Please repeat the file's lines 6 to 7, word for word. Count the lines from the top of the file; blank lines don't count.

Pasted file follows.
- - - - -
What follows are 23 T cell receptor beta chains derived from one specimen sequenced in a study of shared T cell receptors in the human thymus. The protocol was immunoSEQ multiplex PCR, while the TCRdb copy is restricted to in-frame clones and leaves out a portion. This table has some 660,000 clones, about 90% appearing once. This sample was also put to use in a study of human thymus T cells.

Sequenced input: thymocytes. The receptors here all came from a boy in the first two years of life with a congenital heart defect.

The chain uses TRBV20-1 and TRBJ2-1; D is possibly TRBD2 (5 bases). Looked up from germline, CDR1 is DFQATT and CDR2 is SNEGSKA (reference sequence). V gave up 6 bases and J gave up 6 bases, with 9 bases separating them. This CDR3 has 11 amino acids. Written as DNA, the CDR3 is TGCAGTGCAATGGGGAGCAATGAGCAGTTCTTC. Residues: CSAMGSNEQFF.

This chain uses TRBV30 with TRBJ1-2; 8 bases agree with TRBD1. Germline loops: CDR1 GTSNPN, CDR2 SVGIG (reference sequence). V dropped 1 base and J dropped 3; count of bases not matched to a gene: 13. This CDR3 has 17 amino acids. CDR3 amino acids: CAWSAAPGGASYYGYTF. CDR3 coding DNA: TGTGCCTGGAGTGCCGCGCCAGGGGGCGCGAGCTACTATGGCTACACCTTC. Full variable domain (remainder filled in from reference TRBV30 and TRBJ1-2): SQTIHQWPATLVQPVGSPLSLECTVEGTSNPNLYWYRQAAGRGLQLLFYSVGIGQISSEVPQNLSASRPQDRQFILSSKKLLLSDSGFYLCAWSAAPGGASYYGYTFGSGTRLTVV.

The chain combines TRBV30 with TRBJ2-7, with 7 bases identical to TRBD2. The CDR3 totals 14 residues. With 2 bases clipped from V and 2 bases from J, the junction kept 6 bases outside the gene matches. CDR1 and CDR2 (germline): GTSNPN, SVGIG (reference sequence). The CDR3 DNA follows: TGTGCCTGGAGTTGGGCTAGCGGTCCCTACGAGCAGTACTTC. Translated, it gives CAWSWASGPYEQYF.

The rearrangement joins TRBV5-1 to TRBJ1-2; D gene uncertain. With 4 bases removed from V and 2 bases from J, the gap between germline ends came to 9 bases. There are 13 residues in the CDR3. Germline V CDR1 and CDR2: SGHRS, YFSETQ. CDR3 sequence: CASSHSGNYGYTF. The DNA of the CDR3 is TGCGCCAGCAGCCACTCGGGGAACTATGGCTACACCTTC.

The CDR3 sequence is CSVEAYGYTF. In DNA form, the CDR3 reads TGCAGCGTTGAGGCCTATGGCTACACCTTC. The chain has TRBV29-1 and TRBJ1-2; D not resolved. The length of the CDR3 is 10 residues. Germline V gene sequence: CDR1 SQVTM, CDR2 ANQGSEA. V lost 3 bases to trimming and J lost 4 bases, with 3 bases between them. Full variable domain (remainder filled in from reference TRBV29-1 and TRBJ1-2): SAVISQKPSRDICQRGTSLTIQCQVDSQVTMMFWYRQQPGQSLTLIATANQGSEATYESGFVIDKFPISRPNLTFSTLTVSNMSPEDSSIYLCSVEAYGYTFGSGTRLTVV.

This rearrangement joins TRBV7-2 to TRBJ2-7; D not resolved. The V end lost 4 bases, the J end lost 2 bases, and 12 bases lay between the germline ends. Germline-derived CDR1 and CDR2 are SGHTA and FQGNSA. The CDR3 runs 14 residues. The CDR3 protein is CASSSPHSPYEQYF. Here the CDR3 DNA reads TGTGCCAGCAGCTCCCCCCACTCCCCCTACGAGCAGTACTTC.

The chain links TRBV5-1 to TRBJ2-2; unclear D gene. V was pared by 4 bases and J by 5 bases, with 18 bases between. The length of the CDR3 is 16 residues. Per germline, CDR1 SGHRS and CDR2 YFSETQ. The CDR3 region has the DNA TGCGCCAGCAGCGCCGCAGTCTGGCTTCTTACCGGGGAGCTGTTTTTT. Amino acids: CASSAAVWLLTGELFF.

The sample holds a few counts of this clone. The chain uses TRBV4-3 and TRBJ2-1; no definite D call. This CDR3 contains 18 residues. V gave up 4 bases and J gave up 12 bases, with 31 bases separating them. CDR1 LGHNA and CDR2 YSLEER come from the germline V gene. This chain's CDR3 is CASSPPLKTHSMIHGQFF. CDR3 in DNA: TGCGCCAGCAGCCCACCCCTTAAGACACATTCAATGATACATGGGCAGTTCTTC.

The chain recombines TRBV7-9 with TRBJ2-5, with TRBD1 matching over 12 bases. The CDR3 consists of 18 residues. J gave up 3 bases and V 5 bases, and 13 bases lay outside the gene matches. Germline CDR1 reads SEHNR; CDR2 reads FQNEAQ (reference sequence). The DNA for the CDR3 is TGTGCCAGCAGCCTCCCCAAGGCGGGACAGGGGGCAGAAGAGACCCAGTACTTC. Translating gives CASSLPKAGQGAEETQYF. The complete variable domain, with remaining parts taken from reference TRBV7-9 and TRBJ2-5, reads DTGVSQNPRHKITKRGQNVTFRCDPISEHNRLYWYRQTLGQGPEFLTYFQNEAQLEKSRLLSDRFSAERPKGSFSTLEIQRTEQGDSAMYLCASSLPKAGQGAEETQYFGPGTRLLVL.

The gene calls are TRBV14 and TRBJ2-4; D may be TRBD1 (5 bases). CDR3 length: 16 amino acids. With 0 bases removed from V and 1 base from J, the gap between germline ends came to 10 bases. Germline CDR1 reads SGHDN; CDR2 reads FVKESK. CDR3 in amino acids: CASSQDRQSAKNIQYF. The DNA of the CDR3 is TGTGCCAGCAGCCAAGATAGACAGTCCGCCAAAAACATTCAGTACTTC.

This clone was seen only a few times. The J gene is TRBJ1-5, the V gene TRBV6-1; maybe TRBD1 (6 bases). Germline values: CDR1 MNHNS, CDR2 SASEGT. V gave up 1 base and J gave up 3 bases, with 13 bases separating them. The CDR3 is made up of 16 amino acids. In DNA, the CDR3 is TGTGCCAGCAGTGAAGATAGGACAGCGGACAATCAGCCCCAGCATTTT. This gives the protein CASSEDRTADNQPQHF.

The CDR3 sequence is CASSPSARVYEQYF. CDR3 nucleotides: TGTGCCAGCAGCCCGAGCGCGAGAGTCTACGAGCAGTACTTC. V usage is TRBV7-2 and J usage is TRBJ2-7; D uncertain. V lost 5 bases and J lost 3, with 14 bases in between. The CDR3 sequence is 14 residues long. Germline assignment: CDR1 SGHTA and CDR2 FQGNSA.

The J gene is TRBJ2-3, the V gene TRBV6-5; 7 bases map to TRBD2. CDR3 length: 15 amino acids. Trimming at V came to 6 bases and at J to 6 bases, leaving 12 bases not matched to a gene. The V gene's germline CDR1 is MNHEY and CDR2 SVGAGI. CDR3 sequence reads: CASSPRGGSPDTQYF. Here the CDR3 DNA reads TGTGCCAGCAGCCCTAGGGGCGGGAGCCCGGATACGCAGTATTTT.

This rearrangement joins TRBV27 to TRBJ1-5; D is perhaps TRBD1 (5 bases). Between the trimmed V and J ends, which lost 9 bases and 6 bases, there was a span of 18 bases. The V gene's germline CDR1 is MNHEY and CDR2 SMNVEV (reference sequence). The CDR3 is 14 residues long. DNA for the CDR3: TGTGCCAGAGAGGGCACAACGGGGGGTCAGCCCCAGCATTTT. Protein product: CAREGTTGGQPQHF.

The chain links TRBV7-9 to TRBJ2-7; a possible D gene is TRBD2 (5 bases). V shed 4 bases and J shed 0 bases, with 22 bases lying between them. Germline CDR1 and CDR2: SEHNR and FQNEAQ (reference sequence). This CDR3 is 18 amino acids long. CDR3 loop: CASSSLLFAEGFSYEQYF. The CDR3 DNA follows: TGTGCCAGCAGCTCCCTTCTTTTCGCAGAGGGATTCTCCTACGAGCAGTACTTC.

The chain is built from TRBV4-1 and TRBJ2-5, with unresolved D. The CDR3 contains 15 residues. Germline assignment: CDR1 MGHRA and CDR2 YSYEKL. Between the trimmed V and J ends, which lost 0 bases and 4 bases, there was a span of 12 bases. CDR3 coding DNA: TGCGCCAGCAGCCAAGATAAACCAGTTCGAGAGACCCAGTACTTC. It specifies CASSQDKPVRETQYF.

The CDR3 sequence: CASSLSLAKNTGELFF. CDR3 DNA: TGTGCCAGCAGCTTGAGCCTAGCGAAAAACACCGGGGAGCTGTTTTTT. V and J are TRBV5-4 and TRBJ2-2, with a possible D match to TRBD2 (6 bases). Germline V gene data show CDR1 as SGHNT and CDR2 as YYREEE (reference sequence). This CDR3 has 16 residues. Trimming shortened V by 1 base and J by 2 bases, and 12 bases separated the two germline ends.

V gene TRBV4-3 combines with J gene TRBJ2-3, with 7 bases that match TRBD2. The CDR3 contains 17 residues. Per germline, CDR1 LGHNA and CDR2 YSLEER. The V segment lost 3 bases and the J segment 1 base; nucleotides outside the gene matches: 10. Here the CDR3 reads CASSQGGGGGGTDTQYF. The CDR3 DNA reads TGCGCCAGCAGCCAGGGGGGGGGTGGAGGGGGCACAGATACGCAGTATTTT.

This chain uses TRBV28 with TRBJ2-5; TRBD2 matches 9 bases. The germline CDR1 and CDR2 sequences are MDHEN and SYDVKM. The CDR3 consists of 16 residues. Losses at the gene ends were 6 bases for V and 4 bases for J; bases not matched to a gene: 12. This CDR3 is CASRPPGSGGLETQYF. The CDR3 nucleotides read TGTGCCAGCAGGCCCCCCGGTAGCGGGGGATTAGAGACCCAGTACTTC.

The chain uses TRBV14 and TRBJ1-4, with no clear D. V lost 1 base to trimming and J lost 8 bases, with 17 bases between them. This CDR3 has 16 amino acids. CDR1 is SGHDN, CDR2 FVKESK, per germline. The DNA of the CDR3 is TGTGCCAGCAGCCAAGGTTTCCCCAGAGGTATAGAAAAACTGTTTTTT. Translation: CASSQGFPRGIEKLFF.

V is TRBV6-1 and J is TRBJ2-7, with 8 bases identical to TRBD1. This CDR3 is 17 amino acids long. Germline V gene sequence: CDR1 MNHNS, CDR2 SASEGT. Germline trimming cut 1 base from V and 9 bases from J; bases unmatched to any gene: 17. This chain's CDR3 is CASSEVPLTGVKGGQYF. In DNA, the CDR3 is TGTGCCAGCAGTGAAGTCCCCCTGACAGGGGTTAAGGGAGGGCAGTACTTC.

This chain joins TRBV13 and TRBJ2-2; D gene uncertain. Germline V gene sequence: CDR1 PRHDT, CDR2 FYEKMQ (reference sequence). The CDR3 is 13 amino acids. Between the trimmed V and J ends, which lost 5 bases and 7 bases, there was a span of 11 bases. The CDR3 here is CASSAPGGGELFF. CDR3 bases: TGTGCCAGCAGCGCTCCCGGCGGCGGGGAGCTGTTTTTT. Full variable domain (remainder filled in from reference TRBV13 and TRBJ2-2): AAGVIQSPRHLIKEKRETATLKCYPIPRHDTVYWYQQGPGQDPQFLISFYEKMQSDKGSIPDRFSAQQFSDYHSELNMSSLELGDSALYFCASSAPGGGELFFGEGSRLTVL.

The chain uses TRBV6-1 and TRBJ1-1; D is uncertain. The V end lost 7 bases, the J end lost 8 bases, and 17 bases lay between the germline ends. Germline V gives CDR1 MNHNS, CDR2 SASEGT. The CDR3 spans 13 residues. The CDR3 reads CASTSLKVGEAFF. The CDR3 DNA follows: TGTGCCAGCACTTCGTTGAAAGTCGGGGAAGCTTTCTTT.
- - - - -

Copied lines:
The rearrangement joins TRBV5-1 to TRBJ1-2; D gene uncertain. With 4 bases removed from V and 2 bases from J, the gap between germline ends came to 9 bases. There are 13 residues in the CDR3. Germline V CDR1 and CDR2: SGHRS, YFSETQ. CDR3 sequence: CASSHSGNYGYTF. The DNA of the CDR3 is TGCGCCAGCAGCCACTCGGGGAACTATGGCTACACCTTC.

The CDR3 sequence is CSVEAYGYTF. In DNA form, the CDR3 reads TGCAGCGTTGAGGCCTATGGCTACACCTTC. The chain has TRBV29-1 and TRBJ1-2; D not resolved. The length of the CDR3 is 10 residues. Germline V gene sequence: CDR1 SQVTM, CDR2 ANQGSEA. V lost 3 bases to trimming and J lost 4 bases, with 3 bases between them. Full variable domain (remainder filled in from reference TRBV29-1 and TRBJ1-2): SAVISQKPSRDICQRGTSLTIQCQVDSQVTMMFWYRQQPGQSLTLIATANQGSEATYESGFVIDKFPISRPNLTFSTLTVSNMSPEDSSIYLCSVEAYGYTFGSGTRLTVV.